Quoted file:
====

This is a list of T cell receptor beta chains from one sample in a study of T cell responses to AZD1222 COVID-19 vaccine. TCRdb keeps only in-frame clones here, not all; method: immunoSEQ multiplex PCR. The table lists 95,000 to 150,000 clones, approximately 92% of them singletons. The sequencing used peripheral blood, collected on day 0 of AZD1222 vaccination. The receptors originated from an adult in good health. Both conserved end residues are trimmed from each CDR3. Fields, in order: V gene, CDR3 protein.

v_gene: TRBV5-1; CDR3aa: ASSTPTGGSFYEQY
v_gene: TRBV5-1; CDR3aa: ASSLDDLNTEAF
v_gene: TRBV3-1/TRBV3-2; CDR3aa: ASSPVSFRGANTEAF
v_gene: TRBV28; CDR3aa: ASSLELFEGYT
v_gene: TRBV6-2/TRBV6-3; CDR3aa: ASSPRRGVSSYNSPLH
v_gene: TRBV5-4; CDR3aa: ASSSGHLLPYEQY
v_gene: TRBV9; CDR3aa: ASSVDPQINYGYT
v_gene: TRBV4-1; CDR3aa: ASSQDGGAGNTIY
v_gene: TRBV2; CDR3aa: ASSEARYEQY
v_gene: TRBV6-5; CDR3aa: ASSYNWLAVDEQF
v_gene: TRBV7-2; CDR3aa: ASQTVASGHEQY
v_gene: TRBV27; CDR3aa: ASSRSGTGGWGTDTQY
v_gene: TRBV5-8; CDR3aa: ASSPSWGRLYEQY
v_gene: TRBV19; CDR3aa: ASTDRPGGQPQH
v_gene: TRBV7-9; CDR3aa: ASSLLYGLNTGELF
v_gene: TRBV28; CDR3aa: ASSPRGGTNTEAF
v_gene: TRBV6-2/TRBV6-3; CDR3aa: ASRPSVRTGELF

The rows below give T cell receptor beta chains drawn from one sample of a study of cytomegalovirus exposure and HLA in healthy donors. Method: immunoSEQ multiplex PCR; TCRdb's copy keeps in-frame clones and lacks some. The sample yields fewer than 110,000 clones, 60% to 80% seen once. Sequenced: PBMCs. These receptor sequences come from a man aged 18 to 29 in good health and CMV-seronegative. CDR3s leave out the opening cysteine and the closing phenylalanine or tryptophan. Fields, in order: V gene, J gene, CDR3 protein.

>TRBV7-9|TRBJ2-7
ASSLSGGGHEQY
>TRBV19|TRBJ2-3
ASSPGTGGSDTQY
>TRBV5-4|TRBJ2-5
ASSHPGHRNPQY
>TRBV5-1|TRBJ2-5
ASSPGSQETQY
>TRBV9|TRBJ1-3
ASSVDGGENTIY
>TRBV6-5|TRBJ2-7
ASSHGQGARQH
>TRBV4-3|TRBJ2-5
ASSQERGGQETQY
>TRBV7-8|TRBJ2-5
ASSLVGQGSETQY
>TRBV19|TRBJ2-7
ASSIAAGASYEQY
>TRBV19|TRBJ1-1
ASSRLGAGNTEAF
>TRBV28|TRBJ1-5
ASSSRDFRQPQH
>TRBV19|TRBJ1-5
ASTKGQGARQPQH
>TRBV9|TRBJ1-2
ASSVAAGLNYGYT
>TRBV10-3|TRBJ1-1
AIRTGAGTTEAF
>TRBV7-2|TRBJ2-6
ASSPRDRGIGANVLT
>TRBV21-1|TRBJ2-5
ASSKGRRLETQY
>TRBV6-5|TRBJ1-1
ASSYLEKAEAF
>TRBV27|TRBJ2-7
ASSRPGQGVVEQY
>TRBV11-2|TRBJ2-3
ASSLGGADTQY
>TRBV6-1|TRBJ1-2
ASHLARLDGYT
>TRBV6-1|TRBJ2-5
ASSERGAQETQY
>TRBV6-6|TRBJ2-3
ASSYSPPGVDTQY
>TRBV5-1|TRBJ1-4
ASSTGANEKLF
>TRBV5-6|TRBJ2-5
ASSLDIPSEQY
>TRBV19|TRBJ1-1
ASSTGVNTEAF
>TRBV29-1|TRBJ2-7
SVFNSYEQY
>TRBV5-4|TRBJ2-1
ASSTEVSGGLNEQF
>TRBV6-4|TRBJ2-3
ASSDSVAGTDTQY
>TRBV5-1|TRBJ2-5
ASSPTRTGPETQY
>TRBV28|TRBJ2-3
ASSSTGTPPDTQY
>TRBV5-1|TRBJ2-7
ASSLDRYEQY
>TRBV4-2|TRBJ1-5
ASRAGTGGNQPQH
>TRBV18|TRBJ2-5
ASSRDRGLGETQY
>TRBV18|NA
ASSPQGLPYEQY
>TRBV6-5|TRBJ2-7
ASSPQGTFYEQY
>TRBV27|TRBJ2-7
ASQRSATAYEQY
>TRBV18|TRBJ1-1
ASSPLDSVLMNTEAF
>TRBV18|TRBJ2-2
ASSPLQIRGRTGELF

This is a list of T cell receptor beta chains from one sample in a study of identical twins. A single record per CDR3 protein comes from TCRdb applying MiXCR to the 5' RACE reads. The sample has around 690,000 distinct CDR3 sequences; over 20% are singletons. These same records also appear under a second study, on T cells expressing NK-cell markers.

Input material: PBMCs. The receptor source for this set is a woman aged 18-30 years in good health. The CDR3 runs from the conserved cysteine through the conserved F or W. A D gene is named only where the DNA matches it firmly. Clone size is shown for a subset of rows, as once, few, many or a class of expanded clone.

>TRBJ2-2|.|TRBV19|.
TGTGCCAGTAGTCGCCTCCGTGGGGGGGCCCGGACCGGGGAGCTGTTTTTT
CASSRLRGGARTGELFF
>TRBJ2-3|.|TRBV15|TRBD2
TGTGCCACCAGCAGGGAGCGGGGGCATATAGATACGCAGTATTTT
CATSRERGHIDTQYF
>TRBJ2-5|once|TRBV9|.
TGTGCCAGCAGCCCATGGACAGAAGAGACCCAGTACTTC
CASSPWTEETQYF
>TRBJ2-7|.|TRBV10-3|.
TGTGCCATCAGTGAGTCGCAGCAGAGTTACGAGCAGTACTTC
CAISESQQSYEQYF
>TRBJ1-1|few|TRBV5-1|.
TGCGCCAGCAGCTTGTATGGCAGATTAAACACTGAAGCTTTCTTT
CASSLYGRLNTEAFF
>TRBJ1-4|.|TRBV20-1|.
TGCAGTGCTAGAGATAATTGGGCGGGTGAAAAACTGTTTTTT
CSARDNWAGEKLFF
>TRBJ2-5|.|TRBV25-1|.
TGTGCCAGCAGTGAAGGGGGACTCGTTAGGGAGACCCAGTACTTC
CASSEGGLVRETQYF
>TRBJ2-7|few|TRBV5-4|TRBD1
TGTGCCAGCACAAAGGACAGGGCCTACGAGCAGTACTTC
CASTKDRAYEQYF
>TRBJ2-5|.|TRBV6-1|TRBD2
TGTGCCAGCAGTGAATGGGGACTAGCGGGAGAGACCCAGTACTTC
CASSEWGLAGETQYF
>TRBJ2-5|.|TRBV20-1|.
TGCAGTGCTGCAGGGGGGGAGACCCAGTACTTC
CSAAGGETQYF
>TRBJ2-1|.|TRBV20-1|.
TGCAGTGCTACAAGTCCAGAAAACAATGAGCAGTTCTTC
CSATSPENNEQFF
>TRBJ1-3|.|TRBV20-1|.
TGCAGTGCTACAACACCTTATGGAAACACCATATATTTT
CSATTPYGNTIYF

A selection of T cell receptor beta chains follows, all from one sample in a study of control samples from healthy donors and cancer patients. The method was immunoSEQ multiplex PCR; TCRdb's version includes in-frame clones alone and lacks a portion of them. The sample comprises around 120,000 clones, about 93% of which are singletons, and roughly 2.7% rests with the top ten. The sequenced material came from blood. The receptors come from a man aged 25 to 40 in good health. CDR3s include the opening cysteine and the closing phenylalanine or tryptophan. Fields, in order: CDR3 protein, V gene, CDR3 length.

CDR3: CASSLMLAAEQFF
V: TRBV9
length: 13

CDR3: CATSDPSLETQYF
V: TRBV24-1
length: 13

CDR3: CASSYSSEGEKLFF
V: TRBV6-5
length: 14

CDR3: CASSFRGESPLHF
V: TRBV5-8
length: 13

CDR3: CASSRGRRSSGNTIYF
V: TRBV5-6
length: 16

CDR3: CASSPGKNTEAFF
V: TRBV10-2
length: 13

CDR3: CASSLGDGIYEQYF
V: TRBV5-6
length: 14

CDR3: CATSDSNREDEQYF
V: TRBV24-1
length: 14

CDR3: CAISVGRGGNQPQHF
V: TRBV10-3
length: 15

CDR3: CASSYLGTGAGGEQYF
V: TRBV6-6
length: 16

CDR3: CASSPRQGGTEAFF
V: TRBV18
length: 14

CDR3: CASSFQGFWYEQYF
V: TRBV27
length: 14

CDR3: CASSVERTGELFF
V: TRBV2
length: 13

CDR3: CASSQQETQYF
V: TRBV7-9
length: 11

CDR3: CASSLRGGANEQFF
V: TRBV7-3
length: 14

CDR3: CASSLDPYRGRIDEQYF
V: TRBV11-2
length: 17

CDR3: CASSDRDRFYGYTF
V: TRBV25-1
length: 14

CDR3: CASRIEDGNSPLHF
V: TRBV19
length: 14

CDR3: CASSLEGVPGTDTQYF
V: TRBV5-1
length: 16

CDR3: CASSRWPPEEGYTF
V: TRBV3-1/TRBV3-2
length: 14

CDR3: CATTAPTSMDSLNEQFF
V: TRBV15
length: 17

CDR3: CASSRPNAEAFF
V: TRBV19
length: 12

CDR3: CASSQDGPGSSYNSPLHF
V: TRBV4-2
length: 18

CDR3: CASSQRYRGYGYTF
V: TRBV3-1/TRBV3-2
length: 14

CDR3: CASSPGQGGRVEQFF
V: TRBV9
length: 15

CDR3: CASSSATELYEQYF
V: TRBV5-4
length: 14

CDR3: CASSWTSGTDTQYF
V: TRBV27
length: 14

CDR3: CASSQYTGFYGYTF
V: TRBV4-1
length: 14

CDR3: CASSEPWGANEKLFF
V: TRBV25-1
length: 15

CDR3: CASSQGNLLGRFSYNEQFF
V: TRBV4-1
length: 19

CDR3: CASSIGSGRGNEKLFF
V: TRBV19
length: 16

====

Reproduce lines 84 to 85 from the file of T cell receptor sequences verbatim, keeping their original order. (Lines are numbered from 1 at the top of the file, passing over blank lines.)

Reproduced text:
>TRBV18|TRBJ2-5
ASSRDRGLGETQY